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Octopuses punch fish and sometimes do it out of spite, study shows

Rob Waugh
·Contributor
·3-min read

Watch: Why some angry octopuses punch fish

As if octopuses weren’t strange enough already, new research has shown that they “punch” fish - and sometimes seem to do so out of spite.

Researcher Eduardo Sampaio, of the University of Lisbon in Portugal, observed octopuses as they hunted alongside fish (something the two creatures do regularly).

Sampaio and his colleagues saw octopuses lashing out, sometimes in a similar way to diners “elbowing their way” up to the buffet – prior to grabbing food (prey).

But at other times, it was less clear why the octopus had hit the fish – and the researchers suggest it is sometimes done purely out of spite.

“Octopuses punch fish,” says Sampaio. “They express this behaviour during collaborative hunting with other fish.

Octopuses punch fish, the researchers discovered (Eduardo Sampaio)
Octopuses punch fish, the researchers discovered. (Eduardo Sampaio)

Read more: Octopus arms ‘make decisions on their own, without the brain’

The research was published in the journal Ecology.

Sampaio said: “Octopuses and fishes are known to hunt together, taking advantage of the other's morphology and hunting strategy. Since multiple partners join, this creates a complex network where investment and payoff can be unbalanced, giving rise to partner control mechanisms.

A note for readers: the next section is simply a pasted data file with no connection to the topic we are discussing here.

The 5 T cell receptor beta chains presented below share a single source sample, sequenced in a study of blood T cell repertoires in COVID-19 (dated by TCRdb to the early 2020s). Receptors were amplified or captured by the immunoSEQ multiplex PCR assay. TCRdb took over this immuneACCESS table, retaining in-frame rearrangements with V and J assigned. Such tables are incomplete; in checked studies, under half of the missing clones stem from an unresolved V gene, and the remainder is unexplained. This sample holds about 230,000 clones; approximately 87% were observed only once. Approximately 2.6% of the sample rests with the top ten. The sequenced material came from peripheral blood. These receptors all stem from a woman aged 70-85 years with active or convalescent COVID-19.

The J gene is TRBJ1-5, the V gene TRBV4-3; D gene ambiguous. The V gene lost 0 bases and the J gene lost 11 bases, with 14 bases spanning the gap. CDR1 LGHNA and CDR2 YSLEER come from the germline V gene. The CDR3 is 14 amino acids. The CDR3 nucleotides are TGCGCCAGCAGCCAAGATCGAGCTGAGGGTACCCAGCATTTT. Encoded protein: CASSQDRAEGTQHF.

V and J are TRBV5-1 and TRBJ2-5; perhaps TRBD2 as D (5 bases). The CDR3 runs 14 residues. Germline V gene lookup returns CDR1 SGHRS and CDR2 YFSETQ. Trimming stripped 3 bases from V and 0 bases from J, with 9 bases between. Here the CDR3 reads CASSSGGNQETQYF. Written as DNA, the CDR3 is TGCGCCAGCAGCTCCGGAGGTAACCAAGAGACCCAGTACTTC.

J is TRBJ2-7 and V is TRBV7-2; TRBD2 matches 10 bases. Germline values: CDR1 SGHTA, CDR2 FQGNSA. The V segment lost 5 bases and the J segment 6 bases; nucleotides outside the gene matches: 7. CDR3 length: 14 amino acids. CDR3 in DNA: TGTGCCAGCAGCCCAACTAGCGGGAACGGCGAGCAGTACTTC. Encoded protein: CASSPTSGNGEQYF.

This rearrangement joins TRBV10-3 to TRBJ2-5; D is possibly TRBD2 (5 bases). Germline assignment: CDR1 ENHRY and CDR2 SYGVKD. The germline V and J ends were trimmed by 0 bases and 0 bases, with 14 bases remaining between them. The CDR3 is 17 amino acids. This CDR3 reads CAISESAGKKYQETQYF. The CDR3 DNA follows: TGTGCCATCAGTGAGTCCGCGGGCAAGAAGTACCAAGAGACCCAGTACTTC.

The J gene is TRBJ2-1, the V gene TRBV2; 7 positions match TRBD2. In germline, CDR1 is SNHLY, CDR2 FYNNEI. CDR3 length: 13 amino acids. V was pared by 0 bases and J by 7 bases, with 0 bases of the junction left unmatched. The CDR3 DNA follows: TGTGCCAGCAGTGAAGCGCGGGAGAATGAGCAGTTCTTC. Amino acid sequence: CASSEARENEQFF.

“We found different contexts where these punches occur, including situations where immediate benefits are attainable, but most interestingly in other contexts where they are not!”

Sampaio and his team watched octopuses interacting with other fish species in the Red Sea including tailspot squirrelfish, blacktip and lyretail groupers.

The researchers found that the “directed explosive arm movements” occurred in several different contexts.

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The researchers say that in most cases, the action is followed by an attempt to retrieve prey.

“The octopus performs a swift, explosive motion with one arm directed at a specific fish partner, which we refer to as punching,” scientists wrote.

“From the octopus’ perspective, punching serves as a partner control mechanism, the nature of which is dependent on the ecological context of the interaction.”

But in some cases, the octopuses attack fish without there being any immediate benefit.

The attack is either motivated by spite, or to “bully” the fish into co-operating in future, the researchers say.

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The researchers write, “Other events show that punching is not always followed by an attempt to retrieve prey, indicating it also occurs in the absence of immediate benefits.

“In the first one, benefits are disregarded entirely by the octopus, and punching is a spiteful behaviour, used to impose a cost on the fish regardless of self-cost, e.g. after defection (stealing prey) by a usually collaborative partner.

“In the other theoretical scenario, punching may be a form of aggression with delayed benefits (i.e. direct negative reciprocity or punishment), where the octopus pays a small cost to impose a heavier one on the misbehaving partner, in an effort to promote collaborative behaviour in the following interactions.”

Watch: Here’s how octopuses use their tentacles to taste